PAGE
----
Concerto for Viola
Related Artists/CompaniesAlfred Schnittke
About the Work
"They build bridges nowadays of metal and plastic - everything human beings have invented. Schnittke is like that - he uses everything invented before him. Uses it as his palette, his colors." So remarked Rostropovich in an interview in 1990 about his compatriot Alfred Schnittke (1934-1998). "And it is all so organic," he continued. "I regard this as unbelievably individual."
Slava didn't get to know Schnittke until the last decade of the composer's life, but the friendship that quickly developed made up for lost time. As usual with Rostropovich, his personal connection with the artist soon led beyond the desire to perform preexisting works and resulted in an outpouring of new creativity. Schnittke, who was able to resettle in Hamburg in the 1990s, wrote such significant compositions for Rostropovich as the Second Cello Concerto (1990), the Sixth Symphony (commissioned for the National Symphony in 1992), and his first opera (Life with an Idiot), among other works.
It was an encounter with Schnittke's Viola Concerto that first alerted Rostropovich to this composer's stunning imagination, prompting him to request a cello concerto in turn. The highly prolific Schnittke wrote close to two dozen solo concertos, the majority for string instruments played by musicians he knew personally. The Viola Concerto stands out not only as a major addition to an undernourished repertoire but as possibly his most-admired achievement overall. Moreover, this work holds an uncannily significant place in the composer's life story: within weeks of completing the score in the summer of 1985, he suffered a severe stroke that left him comatose. It was even thought unlikely that Schnittke would survive, but he recovered partially and, despite deteriorating health and additional strokes, continued to compose. The Viola Concerto thus marks a stark dividing point. Schnittke himself wrote that "in a certain respect the piece has the character of a - temporary - farewell," after which he slowly entered "a second phase of life - a phase through which I am still passing." (It was during this phase that he and Rostropovich became friends.)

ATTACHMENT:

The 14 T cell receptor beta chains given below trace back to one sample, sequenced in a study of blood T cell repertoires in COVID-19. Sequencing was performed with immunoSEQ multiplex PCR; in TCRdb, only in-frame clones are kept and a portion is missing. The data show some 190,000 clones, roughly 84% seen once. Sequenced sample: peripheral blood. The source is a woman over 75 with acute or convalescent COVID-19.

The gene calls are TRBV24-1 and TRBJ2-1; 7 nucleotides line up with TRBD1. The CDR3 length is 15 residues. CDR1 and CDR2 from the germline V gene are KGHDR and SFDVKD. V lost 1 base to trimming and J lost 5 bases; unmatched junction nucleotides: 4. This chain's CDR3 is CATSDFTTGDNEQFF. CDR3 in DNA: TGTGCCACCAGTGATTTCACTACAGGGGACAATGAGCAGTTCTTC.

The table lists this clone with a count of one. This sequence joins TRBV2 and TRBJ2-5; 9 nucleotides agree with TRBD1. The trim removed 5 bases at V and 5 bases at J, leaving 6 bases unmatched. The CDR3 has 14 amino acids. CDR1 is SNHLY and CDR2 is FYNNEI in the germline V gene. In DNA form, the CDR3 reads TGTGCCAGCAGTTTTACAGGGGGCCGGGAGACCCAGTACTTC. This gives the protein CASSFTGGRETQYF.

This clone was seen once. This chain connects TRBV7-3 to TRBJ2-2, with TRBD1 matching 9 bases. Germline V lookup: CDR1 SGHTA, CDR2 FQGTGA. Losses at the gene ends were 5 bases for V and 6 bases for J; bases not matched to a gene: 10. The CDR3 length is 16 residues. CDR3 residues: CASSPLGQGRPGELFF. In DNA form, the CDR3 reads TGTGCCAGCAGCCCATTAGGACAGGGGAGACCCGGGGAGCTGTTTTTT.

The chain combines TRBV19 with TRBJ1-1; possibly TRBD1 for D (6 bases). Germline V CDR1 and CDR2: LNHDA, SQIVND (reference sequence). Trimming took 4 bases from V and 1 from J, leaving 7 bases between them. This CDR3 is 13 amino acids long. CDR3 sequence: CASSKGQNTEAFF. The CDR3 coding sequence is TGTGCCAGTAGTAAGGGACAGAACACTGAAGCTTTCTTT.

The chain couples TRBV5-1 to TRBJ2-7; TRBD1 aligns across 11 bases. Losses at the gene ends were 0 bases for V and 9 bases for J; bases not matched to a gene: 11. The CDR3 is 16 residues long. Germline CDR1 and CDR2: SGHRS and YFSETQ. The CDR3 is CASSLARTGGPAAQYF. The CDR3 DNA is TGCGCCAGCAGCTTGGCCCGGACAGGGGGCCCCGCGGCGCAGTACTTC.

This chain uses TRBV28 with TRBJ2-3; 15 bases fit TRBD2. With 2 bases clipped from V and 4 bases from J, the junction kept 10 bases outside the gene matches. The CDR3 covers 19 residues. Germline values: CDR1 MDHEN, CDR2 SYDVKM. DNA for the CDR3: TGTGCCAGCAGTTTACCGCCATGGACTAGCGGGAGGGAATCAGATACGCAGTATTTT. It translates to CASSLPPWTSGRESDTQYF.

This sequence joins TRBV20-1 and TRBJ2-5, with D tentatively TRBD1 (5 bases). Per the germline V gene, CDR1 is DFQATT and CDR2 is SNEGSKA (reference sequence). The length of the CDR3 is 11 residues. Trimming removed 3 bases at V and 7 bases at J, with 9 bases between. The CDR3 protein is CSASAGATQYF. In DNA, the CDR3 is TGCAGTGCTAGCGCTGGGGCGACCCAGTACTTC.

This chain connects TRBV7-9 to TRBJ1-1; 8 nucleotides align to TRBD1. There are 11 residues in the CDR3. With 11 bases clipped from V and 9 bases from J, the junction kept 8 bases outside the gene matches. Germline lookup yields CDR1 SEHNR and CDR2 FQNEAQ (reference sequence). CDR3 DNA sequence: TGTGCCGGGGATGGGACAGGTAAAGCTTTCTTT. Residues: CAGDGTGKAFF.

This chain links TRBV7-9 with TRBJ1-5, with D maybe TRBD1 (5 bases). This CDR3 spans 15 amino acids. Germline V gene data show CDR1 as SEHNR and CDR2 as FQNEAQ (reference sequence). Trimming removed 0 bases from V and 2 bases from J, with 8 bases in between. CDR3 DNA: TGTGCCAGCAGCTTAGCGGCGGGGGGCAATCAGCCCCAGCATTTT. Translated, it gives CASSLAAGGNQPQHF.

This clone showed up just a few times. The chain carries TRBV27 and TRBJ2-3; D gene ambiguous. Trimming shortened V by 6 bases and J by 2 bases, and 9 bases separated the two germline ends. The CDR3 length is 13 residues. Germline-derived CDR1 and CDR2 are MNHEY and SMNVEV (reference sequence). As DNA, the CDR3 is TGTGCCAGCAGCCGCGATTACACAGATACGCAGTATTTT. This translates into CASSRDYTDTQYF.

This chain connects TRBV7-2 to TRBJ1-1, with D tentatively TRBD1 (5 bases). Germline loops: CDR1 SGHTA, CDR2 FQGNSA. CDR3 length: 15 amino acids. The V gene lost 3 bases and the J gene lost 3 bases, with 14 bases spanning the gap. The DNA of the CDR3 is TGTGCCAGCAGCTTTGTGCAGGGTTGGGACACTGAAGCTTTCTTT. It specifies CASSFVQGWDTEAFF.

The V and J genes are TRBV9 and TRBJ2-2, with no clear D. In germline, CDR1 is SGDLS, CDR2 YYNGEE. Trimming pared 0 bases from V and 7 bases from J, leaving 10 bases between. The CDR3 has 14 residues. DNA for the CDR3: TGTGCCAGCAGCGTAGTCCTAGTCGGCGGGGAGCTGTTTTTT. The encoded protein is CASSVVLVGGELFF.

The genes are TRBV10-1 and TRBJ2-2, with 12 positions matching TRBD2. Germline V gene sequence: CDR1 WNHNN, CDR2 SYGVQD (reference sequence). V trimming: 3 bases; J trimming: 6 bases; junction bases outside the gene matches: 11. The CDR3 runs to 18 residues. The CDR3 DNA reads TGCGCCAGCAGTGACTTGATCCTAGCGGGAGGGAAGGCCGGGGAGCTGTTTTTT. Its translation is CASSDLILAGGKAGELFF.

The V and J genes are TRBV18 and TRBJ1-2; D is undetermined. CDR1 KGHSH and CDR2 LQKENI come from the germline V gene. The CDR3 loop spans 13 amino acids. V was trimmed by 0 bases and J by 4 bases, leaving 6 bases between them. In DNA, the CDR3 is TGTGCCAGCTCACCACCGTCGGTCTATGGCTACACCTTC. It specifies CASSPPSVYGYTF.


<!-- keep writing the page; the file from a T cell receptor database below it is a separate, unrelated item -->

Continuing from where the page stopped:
Schnittke and Rostropovich came of age in the same generation, when following their artistic consciences wasn't merely an abstract issue of the pursuit of beauty but could have life-changing consequences. Schnittke was born in the Volga Republic of the U.S.S.R. to parents of mixed German-Russian lineage (with a Catholic mother and a Jewish father), and a sense of "otherness" that takes the form of a complex irony permeates much of his later music. Like so many of his peers, Schnittke grappled with official disapproval and for a long period had to support himself by teaching and churning out film scores. The composer, who eventually adopted a form of Christian mysticism, wryly observed that his development passed through stages of "piano concerto romanticism, neoclassical academicism, and attempts at eclectic synthesis (Orff and Schoenberg), and took cognizance of the unavoidable proofs of masculinity in serial self-denial. Having arrived at the final station, I decided to get off the already overcrowded train. Since then I have tried to proceed on foot."